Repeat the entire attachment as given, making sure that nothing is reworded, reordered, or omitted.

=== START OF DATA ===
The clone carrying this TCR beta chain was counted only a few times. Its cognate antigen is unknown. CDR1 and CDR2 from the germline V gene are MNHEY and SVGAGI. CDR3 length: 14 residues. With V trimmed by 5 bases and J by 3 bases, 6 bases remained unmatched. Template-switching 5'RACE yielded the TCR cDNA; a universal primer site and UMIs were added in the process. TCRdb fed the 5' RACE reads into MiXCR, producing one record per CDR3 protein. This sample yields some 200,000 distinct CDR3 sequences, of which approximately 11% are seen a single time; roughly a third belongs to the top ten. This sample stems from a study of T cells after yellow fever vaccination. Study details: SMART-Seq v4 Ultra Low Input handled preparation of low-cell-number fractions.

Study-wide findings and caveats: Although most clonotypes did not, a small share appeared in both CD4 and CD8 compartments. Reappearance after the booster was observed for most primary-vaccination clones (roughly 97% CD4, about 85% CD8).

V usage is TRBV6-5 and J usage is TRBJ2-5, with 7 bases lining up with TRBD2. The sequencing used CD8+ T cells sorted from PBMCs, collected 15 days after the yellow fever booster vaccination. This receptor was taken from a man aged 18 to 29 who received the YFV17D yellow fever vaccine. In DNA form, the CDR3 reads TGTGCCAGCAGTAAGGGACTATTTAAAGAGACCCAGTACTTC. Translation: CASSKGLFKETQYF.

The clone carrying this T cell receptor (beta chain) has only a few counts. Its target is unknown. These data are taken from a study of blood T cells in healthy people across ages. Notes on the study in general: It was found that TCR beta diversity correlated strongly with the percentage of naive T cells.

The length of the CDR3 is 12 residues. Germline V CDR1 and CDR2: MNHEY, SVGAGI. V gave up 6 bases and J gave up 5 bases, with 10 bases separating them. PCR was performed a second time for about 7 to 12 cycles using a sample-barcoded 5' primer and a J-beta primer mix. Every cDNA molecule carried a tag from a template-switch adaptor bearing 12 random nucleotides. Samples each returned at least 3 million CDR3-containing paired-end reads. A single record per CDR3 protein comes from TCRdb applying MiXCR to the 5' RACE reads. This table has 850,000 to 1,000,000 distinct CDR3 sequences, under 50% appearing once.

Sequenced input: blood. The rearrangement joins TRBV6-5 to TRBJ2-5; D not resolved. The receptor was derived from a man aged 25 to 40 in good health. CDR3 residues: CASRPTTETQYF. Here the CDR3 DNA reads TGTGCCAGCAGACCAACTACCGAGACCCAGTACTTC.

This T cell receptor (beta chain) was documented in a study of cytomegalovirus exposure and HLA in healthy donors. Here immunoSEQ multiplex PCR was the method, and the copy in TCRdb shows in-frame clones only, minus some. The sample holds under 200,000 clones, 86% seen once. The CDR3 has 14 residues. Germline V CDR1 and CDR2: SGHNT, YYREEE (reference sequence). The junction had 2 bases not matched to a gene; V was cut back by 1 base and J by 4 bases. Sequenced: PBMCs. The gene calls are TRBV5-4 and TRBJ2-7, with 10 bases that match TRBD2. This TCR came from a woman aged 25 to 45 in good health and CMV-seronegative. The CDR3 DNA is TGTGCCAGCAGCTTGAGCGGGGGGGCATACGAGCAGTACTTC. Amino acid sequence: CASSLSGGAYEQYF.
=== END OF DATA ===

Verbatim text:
The clone carrying this TCR beta chain was counted only a few times. Its cognate antigen is unknown. CDR1 and CDR2 from the germline V gene are MNHEY and SVGAGI. CDR3 length: 14 residues. With V trimmed by 5 bases and J by 3 bases, 6 bases remained unmatched. Template-switching 5'RACE yielded the TCR cDNA; a universal primer site and UMIs were added in the process. TCRdb fed the 5' RACE reads into MiXCR, producing one record per CDR3 protein. This sample yields some 200,000 distinct CDR3 sequences, of which approximately 11% are seen a single time; roughly a third belongs to the top ten. This sample stems from a study of T cells after yellow fever vaccination. Study details: SMART-Seq v4 Ultra Low Input handled preparation of low-cell-number fractions.

Study-wide findings and caveats: Although most clonotypes did not, a small share appeared in both CD4 and CD8 compartments. Reappearance after the booster was observed for most primary-vaccination clones (roughly 97% CD4, about 85% CD8).

V usage is TRBV6-5 and J usage is TRBJ2-5, with 7 bases lining up with TRBD2. The sequencing used CD8+ T cells sorted from PBMCs, collected 15 days after the yellow fever booster vaccination. This receptor was taken from a man aged 18 to 29 who received the YFV17D yellow fever vaccine. In DNA form, the CDR3 reads TGTGCCAGCAGTAAGGGACTATTTAAAGAGACCCAGTACTTC. Translation: CASSKGLFKETQYF.

The clone carrying this T cell receptor (beta chain) has only a few counts. Its target is unknown. These data are taken from a study of blood T cells in healthy people across ages. Notes on the study in general: It was found that TCR beta diversity correlated strongly with the percentage of naive T cells.

The length of the CDR3 is 12 residues. Germline V CDR1 and CDR2: MNHEY, SVGAGI. V gave up 6 bases and J gave up 5 bases, with 10 bases separating them. PCR was performed a second time for about 7 to 12 cycles using a sample-barcoded 5' primer and a J-beta primer mix. Every cDNA molecule carried a tag from a template-switch adaptor bearing 12 random nucleotides. Samples each returned at least 3 million CDR3-containing paired-end reads. A single record per CDR3 protein comes from TCRdb applying MiXCR to the 5' RACE reads. This table has 850,000 to 1,000,000 distinct CDR3 sequences, under 50% appearing once.

Sequenced input: blood. The rearrangement joins TRBV6-5 to TRBJ2-5; D not resolved. The receptor was derived from a man aged 25 to 40 in good health. CDR3 residues: CASRPTTETQYF. Here the CDR3 DNA reads TGTGCCAGCAGACCAACTACCGAGACCCAGTACTTC.

This T cell receptor (beta chain) was documented in a study of cytomegalovirus exposure and HLA in healthy donors. Here immunoSEQ multiplex PCR was the method, and the copy in TCRdb shows in-frame clones only, minus some. The sample holds under 200,000 clones, 86% seen once. The CDR3 has 14 residues. Germline V CDR1 and CDR2: SGHNT, YYREEE (reference sequence). The junction had 2 bases not matched to a gene; V was cut back by 1 base and J by 4 bases. Sequenced: PBMCs. The gene calls are TRBV5-4 and TRBJ2-7, with 10 bases that match TRBD2. This TCR came from a woman aged 25 to 45 in good health and CMV-seronegative. The CDR3 DNA is TGTGCCAGCAGCTTGAGCGGGGGGGCATACGAGCAGTACTTC. Amino acid sequence: CASSLSGGAYEQYF.